Table 1 presents the number of participants who completed the BASICS assessments across the three time points. A total of 59 participants completed the BASICS pre-test, post-test 1, post-test 3, or any combination of the three assessments. Note that only 19 participants had complete data for the pre- post-test 1, and post-test 2 items, thus these were the participants used in the analyses reported below. There seems to be a major issue with participants completing the entirety of the tests across the three test administrations. This could be an issue of program attrition, student failure to respond to all pre- and post-test assessment items, or incorrectly entering identification numbers across test administrations. Several participants were removed from the data set due to invalid and missing student identification numbers. However, the major issue seemed to be due to student ID mis-match across assessment administrations. This data merge issue indicates that students either entered their student ID numbers incorrectly or did not complete assessments at all three time periods. As the small sample size severely limits the analyses in this report, we strongly encourage BASICS administrators to take steps in the future to ensure that a larger proportion of participants complete the assessment at all three time points.

Table 1.
Sample Sizes for Pre-Test, Post-Test 1, and Post-Test 2.
Time Point                   Total Sample                 Complete Responses      Matched Pre and Post
Pre-Test                              65                                      56                                    N/A
Post-Test 1                         68                                       67                                     21
Post-Test 2                         59                                       59                                     19

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As I read this report it appears that of the 59 participants only 19 completed all three phases of the evaluation of effectiveness of the BASICS program.  Later in the report it emphasizes that:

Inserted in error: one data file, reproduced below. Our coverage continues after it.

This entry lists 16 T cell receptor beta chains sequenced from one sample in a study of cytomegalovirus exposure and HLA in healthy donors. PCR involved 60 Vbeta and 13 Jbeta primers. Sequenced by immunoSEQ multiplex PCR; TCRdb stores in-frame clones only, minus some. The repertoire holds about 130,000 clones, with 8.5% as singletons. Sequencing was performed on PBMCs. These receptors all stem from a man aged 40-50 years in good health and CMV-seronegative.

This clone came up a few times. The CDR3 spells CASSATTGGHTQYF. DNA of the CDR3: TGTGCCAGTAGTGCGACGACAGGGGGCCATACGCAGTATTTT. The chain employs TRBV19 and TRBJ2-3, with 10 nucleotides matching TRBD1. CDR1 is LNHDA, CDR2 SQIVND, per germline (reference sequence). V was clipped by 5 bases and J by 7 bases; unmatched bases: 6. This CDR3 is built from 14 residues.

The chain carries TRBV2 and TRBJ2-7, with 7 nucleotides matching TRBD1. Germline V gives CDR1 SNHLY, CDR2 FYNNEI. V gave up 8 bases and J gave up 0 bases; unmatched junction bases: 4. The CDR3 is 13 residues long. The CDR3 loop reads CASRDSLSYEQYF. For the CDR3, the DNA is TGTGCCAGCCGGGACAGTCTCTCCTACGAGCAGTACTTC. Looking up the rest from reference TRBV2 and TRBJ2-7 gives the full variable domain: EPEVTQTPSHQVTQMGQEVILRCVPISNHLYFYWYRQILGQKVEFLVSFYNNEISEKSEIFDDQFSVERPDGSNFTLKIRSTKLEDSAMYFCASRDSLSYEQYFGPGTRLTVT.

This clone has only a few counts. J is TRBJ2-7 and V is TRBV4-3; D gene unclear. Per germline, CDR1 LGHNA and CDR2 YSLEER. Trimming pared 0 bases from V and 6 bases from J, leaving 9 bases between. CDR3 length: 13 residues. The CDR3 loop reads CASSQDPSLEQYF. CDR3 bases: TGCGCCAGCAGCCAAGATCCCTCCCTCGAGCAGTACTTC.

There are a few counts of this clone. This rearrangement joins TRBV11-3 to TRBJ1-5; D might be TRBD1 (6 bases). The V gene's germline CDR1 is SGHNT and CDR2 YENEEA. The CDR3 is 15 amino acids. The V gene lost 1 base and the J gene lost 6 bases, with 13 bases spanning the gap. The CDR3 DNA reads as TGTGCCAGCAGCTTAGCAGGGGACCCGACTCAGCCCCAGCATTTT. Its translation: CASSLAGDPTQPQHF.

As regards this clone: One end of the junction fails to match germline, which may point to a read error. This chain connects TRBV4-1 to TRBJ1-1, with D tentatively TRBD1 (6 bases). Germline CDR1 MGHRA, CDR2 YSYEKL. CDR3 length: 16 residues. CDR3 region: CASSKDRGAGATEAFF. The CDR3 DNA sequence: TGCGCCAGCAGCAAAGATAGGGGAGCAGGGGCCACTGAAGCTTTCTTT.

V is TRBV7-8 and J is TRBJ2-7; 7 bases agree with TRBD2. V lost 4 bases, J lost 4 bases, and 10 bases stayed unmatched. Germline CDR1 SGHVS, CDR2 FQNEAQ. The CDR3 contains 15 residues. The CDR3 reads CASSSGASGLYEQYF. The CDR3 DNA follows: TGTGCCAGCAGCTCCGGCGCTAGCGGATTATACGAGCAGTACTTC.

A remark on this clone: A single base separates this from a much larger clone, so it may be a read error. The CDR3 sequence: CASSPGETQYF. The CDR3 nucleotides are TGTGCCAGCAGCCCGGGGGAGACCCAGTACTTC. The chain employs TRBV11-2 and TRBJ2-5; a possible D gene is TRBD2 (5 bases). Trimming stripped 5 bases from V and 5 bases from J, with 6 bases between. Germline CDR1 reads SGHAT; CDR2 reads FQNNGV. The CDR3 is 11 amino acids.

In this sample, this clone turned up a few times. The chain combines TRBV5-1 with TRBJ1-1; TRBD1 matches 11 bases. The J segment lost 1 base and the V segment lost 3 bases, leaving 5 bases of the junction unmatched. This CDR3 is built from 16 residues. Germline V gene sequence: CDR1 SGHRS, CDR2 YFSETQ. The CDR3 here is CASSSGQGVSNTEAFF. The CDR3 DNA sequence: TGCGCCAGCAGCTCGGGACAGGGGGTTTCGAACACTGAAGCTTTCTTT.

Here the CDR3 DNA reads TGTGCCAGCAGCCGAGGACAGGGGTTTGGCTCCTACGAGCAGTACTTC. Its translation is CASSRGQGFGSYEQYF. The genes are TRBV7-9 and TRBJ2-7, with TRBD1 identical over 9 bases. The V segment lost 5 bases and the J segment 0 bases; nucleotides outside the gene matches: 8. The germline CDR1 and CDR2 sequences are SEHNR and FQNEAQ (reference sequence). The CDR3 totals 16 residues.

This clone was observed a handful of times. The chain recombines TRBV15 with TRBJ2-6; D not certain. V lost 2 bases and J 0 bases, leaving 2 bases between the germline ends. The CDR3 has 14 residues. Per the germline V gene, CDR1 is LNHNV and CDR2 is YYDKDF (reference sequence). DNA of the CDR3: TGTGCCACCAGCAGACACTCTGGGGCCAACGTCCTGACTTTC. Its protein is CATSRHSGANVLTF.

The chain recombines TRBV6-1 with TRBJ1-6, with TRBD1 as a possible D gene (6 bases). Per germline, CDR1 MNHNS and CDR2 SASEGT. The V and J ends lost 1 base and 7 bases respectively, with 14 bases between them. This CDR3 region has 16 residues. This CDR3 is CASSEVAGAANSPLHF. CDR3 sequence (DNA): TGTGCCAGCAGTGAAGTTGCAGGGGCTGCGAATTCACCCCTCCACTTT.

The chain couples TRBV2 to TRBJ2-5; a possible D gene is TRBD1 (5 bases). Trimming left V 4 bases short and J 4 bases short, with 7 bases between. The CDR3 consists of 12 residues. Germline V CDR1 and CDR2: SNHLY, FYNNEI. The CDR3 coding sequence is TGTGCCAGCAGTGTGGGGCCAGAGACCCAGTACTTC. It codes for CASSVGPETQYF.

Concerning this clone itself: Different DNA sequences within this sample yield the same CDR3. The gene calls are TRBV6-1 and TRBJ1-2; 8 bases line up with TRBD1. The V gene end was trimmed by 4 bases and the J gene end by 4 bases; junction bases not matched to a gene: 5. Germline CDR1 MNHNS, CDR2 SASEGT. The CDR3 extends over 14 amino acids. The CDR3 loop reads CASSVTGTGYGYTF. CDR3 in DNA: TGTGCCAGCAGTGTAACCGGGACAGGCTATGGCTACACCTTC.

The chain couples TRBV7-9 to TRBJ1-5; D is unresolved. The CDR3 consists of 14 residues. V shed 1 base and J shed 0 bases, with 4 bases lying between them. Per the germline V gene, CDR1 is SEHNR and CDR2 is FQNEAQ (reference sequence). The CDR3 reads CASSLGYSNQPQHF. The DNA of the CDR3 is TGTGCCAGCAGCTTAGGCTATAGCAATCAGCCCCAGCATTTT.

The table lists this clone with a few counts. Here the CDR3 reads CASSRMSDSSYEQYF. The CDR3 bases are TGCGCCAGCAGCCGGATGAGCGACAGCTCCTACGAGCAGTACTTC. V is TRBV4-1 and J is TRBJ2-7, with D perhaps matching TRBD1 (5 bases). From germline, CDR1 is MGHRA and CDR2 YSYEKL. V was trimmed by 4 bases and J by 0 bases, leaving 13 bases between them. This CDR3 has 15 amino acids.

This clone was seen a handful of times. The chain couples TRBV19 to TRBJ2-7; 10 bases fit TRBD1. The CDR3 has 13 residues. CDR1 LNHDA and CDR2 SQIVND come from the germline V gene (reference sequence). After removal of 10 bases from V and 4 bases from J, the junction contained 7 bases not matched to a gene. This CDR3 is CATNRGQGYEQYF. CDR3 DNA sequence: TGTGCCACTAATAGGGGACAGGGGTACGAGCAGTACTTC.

"As noted previously, the analyses are exploratory in nature and the results should be interpreted with       caution."
Using the data from the 2009-2010 Judicial Affairs report this would mean that out of the 3575 sanctions, only 59 led to referral to the BASICS program.  With complete data sets on only 19 of the 59, the effectiveness of JMU's BASICS program is really unknown at this time.  I found myself disappointed in the quality of this evaluative research.  Even if the evaluative research demonstrated valid data about the effectiveness of the JMU BASICS program, it provided services to only 59 students.  This is a very small number of students considering the number of sanctions and the size and scope of the negative alcohol culture at JMU.

Monday, October 11, 2010

How to Reduce High-Risk College Drinking: Use Proven Strategies, Fill research Gaps

How to Reduce High-Risk College Drinking: Use Proven Strategies, Fill Research Gaps, Final Report of the Panel on Prevention and Treatment, Task Force of the National Advisory Council on Alcohol Abuse and Alcoholism, National Institute of Health, U.S. Department of Health and Human Services, April 2002 www.collegedrinkingprevention.gov

This report outlines a review of research and identifies effective interventions dealing with high-risk college drinking.  Some highlights: